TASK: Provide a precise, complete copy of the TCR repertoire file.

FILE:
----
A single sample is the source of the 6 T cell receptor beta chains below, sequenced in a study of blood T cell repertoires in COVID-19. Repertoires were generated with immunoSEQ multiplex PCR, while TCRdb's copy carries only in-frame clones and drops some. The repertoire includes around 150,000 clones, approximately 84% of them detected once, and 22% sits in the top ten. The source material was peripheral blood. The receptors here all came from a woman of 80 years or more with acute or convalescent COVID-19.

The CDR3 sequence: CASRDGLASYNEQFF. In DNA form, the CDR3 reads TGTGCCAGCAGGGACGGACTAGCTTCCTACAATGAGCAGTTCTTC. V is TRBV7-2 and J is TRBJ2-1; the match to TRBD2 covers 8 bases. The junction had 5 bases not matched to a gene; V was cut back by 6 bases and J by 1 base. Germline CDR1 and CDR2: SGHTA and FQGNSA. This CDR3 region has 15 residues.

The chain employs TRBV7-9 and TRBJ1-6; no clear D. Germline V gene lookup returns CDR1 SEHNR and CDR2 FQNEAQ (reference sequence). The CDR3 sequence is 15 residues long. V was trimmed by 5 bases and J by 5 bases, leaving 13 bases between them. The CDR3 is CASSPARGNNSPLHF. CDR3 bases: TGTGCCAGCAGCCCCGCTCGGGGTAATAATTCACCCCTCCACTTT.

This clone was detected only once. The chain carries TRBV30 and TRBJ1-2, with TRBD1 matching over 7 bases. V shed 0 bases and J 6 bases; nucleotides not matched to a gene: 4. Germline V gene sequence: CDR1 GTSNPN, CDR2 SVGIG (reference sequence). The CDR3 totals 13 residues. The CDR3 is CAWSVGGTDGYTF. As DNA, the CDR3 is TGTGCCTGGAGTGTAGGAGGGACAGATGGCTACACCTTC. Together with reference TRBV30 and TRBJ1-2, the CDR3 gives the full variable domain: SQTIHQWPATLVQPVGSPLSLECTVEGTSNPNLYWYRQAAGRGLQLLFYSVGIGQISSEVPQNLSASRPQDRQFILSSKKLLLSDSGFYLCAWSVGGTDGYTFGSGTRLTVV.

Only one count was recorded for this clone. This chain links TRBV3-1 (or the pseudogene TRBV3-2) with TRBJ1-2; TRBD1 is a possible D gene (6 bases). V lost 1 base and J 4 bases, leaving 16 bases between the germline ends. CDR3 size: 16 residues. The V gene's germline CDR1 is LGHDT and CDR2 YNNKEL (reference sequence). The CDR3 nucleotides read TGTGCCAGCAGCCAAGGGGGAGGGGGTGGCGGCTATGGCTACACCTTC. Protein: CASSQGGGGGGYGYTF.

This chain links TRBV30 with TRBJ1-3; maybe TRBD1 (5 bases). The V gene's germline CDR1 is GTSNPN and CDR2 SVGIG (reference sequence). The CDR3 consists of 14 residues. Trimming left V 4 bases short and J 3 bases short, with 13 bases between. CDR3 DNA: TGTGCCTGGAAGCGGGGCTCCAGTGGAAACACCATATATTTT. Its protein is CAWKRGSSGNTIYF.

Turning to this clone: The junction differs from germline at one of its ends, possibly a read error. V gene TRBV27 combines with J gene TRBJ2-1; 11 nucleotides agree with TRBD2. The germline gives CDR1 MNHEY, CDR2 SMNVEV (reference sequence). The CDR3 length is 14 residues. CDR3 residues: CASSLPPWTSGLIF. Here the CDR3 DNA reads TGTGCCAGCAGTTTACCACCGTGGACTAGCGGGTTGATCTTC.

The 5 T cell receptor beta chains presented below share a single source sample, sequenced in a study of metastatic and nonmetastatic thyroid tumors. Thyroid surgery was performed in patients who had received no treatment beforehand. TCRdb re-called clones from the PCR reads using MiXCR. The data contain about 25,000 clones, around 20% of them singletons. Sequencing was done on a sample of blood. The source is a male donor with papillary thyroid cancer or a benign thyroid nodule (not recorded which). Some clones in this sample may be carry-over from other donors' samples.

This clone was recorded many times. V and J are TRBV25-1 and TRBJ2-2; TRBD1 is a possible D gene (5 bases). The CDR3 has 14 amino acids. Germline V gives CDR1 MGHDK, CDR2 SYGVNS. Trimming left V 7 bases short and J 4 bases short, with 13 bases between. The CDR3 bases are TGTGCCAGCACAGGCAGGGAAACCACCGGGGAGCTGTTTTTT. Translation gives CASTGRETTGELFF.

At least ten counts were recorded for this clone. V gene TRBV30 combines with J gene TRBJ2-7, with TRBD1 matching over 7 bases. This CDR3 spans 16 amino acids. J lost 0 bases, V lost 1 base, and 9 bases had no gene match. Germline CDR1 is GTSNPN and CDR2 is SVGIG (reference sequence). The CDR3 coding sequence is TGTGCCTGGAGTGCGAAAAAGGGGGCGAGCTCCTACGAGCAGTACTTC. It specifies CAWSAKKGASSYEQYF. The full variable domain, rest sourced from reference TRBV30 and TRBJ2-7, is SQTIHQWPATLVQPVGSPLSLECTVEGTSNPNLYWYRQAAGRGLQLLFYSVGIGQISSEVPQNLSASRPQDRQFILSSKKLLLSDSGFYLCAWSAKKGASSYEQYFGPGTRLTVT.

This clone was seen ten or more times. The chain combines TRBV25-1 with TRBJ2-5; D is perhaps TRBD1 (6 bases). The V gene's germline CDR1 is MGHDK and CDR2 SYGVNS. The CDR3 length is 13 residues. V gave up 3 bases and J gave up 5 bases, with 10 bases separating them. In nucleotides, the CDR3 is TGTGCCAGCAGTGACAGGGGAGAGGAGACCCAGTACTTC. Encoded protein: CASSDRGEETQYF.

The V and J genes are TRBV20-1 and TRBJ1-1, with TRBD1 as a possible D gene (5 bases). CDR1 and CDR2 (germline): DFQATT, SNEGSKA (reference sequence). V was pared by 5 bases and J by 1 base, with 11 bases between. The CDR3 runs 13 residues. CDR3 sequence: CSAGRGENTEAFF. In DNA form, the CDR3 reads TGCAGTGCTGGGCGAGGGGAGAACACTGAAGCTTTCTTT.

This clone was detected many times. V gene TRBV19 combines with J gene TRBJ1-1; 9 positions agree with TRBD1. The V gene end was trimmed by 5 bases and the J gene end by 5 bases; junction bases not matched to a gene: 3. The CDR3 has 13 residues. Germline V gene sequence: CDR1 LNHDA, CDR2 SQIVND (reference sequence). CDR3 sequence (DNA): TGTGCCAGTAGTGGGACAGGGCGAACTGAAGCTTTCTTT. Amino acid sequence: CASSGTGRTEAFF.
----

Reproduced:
A single sample is the source of the 6 T cell receptor beta chains below, sequenced in a study of blood T cell repertoires in COVID-19. Repertoires were generated with immunoSEQ multiplex PCR, while TCRdb's copy carries only in-frame clones and drops some. The repertoire includes around 150,000 clones, approximately 84% of them detected once, and 22% sits in the top ten. The source material was peripheral blood. The receptors here all came from a woman of 80 years or more with acute or convalescent COVID-19.

The CDR3 sequence: CASRDGLASYNEQFF. In DNA form, the CDR3 reads TGTGCCAGCAGGGACGGACTAGCTTCCTACAATGAGCAGTTCTTC. V is TRBV7-2 and J is TRBJ2-1; the match to TRBD2 covers 8 bases. The junction had 5 bases not matched to a gene; V was cut back by 6 bases and J by 1 base. Germline CDR1 and CDR2: SGHTA and FQGNSA. This CDR3 region has 15 residues.

The chain employs TRBV7-9 and TRBJ1-6; no clear D. Germline V gene lookup returns CDR1 SEHNR and CDR2 FQNEAQ (reference sequence). The CDR3 sequence is 15 residues long. V was trimmed by 5 bases and J by 5 bases, leaving 13 bases between them. The CDR3 is CASSPARGNNSPLHF. CDR3 bases: TGTGCCAGCAGCCCCGCTCGGGGTAATAATTCACCCCTCCACTTT.

This clone was detected only once. The chain carries TRBV30 and TRBJ1-2, with TRBD1 matching over 7 bases. V shed 0 bases and J 6 bases; nucleotides not matched to a gene: 4. Germline V gene sequence: CDR1 GTSNPN, CDR2 SVGIG (reference sequence). The CDR3 totals 13 residues. The CDR3 is CAWSVGGTDGYTF. As DNA, the CDR3 is TGTGCCTGGAGTGTAGGAGGGACAGATGGCTACACCTTC. Together with reference TRBV30 and TRBJ1-2, the CDR3 gives the full variable domain: SQTIHQWPATLVQPVGSPLSLECTVEGTSNPNLYWYRQAAGRGLQLLFYSVGIGQISSEVPQNLSASRPQDRQFILSSKKLLLSDSGFYLCAWSVGGTDGYTFGSGTRLTVV.

Only one count was recorded for this clone. This chain links TRBV3-1 (or the pseudogene TRBV3-2) with TRBJ1-2; TRBD1 is a possible D gene (6 bases). V lost 1 base and J 4 bases, leaving 16 bases between the germline ends. CDR3 size: 16 residues. The V gene's germline CDR1 is LGHDT and CDR2 YNNKEL (reference sequence). The CDR3 nucleotides read TGTGCCAGCAGCCAAGGGGGAGGGGGTGGCGGCTATGGCTACACCTTC. Protein: CASSQGGGGGGYGYTF.

This chain links TRBV30 with TRBJ1-3; maybe TRBD1 (5 bases). The V gene's germline CDR1 is GTSNPN and CDR2 SVGIG (reference sequence). The CDR3 consists of 14 residues. Trimming left V 4 bases short and J 3 bases short, with 13 bases between. CDR3 DNA: TGTGCCTGGAAGCGGGGCTCCAGTGGAAACACCATATATTTT. Its protein is CAWKRGSSGNTIYF.

Turning to this clone: The junction differs from germline at one of its ends, possibly a read error. V gene TRBV27 combines with J gene TRBJ2-1; 11 nucleotides agree with TRBD2. The germline gives CDR1 MNHEY, CDR2 SMNVEV (reference sequence). The CDR3 length is 14 residues. CDR3 residues: CASSLPPWTSGLIF. Here the CDR3 DNA reads TGTGCCAGCAGTTTACCACCGTGGACTAGCGGGTTGATCTTC.

The 5 T cell receptor beta chains presented below share a single source sample, sequenced in a study of metastatic and nonmetastatic thyroid tumors. Thyroid surgery was performed in patients who had received no treatment beforehand. TCRdb re-called clones from the PCR reads using MiXCR. The data contain about 25,000 clones, around 20% of them singletons. Sequencing was done on a sample of blood. The source is a male donor with papillary thyroid cancer or a benign thyroid nodule (not recorded which). Some clones in this sample may be carry-over from other donors' samples.

This clone was recorded many times. V and J are TRBV25-1 and TRBJ2-2; TRBD1 is a possible D gene (5 bases). The CDR3 has 14 amino acids. Germline V gives CDR1 MGHDK, CDR2 SYGVNS. Trimming left V 7 bases short and J 4 bases short, with 13 bases between. The CDR3 bases are TGTGCCAGCACAGGCAGGGAAACCACCGGGGAGCTGTTTTTT. Translation gives CASTGRETTGELFF.

At least ten counts were recorded for this clone. V gene TRBV30 combines with J gene TRBJ2-7, with TRBD1 matching over 7 bases. This CDR3 spans 16 amino acids. J lost 0 bases, V lost 1 base, and 9 bases had no gene match. Germline CDR1 is GTSNPN and CDR2 is SVGIG (reference sequence). The CDR3 coding sequence is TGTGCCTGGAGTGCGAAAAAGGGGGCGAGCTCCTACGAGCAGTACTTC. It specifies CAWSAKKGASSYEQYF. The full variable domain, rest sourced from reference TRBV30 and TRBJ2-7, is SQTIHQWPATLVQPVGSPLSLECTVEGTSNPNLYWYRQAAGRGLQLLFYSVGIGQISSEVPQNLSASRPQDRQFILSSKKLLLSDSGFYLCAWSAKKGASSYEQYFGPGTRLTVT.

This clone was seen ten or more times. The chain combines TRBV25-1 with TRBJ2-5; D is perhaps TRBD1 (6 bases). The V gene's germline CDR1 is MGHDK and CDR2 SYGVNS. The CDR3 length is 13 residues. V gave up 3 bases and J gave up 5 bases, with 10 bases separating them. In nucleotides, the CDR3 is TGTGCCAGCAGTGACAGGGGAGAGGAGACCCAGTACTTC. Encoded protein: CASSDRGEETQYF.

The V and J genes are TRBV20-1 and TRBJ1-1, with TRBD1 as a possible D gene (5 bases). CDR1 and CDR2 (germline): DFQATT, SNEGSKA (reference sequence). V was pared by 5 bases and J by 1 base, with 11 bases between. The CDR3 runs 13 residues. CDR3 sequence: CSAGRGENTEAFF. In DNA form, the CDR3 reads TGCAGTGCTGGGCGAGGGGAGAACACTGAAGCTTTCTTT.

This clone was detected many times. V gene TRBV19 combines with J gene TRBJ1-1; 9 positions agree with TRBD1. The V gene end was trimmed by 5 bases and the J gene end by 5 bases; junction bases not matched to a gene: 3. The CDR3 has 13 residues. Germline V gene sequence: CDR1 LNHDA, CDR2 SQIVND (reference sequence). CDR3 sequence (DNA): TGTGCCAGTAGTGGGACAGGGCGAACTGAAGCTTTCTTT. Amino acid sequence: CASSGTGRTEAFF.